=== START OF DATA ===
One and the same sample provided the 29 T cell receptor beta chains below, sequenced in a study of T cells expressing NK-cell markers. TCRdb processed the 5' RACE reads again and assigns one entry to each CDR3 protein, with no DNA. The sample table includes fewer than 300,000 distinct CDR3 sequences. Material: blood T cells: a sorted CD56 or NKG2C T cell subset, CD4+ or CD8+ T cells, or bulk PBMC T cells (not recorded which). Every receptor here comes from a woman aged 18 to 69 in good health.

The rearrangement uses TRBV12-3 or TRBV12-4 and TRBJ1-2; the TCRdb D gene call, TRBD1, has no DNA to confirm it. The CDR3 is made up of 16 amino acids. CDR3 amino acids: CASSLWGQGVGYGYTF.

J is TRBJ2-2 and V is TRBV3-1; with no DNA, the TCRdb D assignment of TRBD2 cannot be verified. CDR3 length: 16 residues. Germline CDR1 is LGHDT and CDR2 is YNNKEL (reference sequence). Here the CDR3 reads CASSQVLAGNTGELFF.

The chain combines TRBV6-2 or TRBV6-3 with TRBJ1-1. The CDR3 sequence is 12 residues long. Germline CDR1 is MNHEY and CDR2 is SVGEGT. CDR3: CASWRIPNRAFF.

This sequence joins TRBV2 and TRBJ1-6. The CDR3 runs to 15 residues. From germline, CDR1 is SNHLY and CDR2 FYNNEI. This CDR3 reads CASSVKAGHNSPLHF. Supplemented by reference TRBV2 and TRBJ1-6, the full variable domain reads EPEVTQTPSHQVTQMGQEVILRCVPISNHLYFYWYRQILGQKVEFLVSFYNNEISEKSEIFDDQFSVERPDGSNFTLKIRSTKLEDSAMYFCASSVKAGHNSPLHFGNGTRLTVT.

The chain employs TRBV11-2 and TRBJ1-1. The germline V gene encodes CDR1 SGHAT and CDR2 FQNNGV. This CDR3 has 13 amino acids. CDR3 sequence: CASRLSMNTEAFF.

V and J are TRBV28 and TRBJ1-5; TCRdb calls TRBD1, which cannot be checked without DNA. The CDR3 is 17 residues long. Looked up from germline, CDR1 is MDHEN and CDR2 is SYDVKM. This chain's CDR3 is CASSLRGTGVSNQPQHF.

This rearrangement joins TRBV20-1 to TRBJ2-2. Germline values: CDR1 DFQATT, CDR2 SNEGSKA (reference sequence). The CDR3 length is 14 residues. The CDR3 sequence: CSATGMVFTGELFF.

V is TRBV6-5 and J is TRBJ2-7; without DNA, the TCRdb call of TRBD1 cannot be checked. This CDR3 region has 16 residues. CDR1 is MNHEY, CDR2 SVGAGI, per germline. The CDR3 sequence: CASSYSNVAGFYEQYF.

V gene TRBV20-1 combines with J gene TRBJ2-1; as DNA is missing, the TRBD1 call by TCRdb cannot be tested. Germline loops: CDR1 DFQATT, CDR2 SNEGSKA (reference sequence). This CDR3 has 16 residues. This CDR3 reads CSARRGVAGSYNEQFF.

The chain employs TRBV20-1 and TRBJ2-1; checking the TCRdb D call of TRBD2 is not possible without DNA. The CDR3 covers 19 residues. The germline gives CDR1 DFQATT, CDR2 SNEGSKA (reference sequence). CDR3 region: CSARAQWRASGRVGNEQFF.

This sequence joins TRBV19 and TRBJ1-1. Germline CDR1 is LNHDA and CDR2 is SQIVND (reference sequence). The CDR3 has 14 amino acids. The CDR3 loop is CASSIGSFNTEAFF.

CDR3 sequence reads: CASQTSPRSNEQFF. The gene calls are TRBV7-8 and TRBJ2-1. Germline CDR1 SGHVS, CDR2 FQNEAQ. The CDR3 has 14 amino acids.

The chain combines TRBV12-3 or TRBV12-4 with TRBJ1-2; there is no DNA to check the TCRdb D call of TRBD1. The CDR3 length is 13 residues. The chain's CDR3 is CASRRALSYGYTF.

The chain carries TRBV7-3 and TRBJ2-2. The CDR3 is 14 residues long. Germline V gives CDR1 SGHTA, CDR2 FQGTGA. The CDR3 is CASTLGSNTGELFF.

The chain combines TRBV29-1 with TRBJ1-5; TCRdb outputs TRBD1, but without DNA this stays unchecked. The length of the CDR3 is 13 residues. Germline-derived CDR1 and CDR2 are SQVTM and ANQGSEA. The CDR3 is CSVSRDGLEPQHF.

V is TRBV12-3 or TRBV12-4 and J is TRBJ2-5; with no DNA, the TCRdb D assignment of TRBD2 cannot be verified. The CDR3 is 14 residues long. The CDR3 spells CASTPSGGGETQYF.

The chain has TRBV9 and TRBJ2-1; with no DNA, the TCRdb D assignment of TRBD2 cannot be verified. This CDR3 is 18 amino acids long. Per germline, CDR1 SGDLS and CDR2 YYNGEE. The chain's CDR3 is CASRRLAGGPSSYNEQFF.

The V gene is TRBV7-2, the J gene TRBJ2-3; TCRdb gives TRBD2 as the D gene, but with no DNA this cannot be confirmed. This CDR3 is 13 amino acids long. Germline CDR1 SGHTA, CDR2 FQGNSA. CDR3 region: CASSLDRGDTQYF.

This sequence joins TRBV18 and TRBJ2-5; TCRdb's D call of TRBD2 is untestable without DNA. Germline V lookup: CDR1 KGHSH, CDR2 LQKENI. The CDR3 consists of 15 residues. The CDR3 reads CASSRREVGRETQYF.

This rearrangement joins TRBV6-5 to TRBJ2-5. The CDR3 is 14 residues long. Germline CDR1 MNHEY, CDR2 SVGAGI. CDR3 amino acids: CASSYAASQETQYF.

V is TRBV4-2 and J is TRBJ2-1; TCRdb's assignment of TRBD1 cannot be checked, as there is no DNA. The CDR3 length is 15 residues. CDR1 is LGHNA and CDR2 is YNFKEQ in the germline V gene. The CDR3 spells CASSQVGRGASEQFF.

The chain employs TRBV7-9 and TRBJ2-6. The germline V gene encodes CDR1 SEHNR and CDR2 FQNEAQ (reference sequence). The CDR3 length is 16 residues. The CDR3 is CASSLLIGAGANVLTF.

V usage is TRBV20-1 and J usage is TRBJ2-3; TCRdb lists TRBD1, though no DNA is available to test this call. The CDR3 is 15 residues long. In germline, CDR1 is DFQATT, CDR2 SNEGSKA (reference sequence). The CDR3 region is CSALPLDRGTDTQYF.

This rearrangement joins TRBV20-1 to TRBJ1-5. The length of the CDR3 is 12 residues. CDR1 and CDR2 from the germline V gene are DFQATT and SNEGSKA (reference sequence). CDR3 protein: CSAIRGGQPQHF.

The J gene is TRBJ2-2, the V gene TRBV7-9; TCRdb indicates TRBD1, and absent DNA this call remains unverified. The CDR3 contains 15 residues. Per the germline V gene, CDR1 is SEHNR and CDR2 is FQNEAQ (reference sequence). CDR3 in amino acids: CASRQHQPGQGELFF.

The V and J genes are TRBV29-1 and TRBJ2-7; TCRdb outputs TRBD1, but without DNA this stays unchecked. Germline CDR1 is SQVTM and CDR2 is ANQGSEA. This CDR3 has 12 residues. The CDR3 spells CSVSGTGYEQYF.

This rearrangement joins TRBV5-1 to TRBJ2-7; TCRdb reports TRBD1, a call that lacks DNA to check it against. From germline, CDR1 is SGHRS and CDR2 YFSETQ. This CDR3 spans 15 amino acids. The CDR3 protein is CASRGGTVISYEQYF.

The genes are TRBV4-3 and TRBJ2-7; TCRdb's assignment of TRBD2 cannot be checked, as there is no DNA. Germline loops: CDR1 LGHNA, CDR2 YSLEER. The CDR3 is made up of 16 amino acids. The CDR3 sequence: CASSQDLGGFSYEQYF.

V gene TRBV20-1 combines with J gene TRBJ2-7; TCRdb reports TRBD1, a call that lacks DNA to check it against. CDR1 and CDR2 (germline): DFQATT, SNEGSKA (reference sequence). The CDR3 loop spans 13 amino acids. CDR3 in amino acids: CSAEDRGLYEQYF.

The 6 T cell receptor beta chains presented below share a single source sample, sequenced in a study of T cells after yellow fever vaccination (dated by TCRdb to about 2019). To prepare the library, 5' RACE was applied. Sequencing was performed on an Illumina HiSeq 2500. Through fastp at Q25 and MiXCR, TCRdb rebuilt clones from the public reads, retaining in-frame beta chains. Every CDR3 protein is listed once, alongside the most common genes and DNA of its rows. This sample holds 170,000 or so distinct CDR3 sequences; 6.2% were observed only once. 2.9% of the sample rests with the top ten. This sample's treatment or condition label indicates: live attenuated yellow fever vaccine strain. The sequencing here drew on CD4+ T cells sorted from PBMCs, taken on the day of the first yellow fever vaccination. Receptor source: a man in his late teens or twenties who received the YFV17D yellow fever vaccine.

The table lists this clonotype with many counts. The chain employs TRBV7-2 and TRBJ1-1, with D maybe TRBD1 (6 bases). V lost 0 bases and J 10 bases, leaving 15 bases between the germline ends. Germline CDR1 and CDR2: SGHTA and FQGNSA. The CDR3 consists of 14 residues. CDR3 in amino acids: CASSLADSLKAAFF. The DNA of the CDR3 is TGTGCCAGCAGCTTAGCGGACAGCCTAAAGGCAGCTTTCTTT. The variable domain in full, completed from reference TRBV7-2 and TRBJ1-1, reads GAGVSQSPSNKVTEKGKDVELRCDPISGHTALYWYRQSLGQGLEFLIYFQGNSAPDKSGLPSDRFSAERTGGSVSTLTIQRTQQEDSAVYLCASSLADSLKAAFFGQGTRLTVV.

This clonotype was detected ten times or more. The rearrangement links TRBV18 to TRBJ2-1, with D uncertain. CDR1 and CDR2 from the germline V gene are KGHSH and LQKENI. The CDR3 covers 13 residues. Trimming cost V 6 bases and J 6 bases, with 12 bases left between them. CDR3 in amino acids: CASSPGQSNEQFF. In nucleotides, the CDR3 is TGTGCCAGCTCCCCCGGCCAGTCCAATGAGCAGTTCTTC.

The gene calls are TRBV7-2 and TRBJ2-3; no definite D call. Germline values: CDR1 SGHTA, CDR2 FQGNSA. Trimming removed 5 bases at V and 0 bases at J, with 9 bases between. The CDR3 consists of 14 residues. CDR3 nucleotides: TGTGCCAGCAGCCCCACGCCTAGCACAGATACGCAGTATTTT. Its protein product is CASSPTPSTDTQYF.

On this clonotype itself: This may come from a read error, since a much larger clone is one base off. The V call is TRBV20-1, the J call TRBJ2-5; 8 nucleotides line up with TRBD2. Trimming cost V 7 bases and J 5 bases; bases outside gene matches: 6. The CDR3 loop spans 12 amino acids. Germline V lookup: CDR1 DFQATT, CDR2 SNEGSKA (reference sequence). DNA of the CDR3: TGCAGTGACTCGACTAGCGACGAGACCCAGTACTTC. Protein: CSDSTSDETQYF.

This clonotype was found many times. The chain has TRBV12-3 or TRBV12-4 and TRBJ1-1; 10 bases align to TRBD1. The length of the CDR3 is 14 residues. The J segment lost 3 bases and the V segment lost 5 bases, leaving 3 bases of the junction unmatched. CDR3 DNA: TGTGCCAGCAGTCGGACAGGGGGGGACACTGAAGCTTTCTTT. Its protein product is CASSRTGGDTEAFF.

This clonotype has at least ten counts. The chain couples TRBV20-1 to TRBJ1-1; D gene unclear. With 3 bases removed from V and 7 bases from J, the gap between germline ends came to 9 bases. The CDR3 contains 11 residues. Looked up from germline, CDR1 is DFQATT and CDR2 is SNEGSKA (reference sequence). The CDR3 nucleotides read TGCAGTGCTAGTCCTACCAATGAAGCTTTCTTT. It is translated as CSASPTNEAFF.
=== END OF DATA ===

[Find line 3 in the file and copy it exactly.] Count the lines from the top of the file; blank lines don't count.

J is TRBJ2-2 and V is TRBV3-1; with no DNA, the TCRdb D assignment of TRBD2 cannot be verified. CDR3 length: 16 residues. Germline CDR1 is LGHDT and CDR2 is YNNKEL (reference sequence). Here the CDR3 reads CASSQVLAGNTGELFF.